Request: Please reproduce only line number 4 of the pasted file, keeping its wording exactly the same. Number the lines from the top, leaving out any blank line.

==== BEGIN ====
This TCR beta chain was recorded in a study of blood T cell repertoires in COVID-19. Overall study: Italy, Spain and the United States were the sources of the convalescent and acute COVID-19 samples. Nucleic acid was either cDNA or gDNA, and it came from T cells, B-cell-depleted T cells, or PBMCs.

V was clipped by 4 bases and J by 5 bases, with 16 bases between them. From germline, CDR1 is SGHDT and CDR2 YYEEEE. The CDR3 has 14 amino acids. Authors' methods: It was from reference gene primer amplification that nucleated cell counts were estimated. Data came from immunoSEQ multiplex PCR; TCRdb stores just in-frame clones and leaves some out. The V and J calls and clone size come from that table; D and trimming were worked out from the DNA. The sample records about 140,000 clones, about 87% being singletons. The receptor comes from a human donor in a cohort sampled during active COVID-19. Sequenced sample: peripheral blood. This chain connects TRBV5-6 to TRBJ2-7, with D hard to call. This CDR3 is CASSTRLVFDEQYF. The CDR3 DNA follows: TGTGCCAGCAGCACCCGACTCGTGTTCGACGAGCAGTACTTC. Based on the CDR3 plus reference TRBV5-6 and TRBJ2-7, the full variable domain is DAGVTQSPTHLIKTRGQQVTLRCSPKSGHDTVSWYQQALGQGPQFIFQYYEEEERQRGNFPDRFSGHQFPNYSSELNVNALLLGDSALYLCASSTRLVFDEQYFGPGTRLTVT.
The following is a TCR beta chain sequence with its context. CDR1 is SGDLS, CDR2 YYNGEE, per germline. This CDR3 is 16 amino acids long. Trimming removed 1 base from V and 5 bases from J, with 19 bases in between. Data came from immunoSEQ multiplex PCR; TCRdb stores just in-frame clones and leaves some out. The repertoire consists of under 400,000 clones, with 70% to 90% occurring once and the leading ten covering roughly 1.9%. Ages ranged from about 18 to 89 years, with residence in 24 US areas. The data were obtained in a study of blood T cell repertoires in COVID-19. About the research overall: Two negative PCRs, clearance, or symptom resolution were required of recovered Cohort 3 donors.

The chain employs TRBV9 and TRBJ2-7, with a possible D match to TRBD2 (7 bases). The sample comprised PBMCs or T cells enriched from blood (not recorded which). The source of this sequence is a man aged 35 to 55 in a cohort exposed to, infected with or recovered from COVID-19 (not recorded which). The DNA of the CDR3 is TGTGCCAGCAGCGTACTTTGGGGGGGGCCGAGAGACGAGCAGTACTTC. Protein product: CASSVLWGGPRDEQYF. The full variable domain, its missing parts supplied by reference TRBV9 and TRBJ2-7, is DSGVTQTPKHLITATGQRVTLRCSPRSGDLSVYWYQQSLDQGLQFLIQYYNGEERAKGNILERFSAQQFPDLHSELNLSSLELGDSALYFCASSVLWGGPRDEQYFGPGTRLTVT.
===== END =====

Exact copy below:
The chain employs TRBV9 and TRBJ2-7, with a possible D match to TRBD2 (7 bases). The sample comprised PBMCs or T cells enriched from blood (not recorded which). The source of this sequence is a man aged 35 to 55 in a cohort exposed to, infected with or recovered from COVID-19 (not recorded which). The DNA of the CDR3 is TGTGCCAGCAGCGTACTTTGGGGGGGGCCGAGAGACGAGCAGTACTTC. Protein product: CASSVLWGGPRDEQYF. The full variable domain, its missing parts supplied by reference TRBV9 and TRBJ2-7, is DSGVTQTPKHLITATGQRVTLRCSPRSGDLSVYWYQQSLDQGLQFLIQYYNGEERAKGNILERFSAQQFPDLHSELNLSSLELGDSALYFCASSVLWGGPRDEQYFGPGTRLTVT.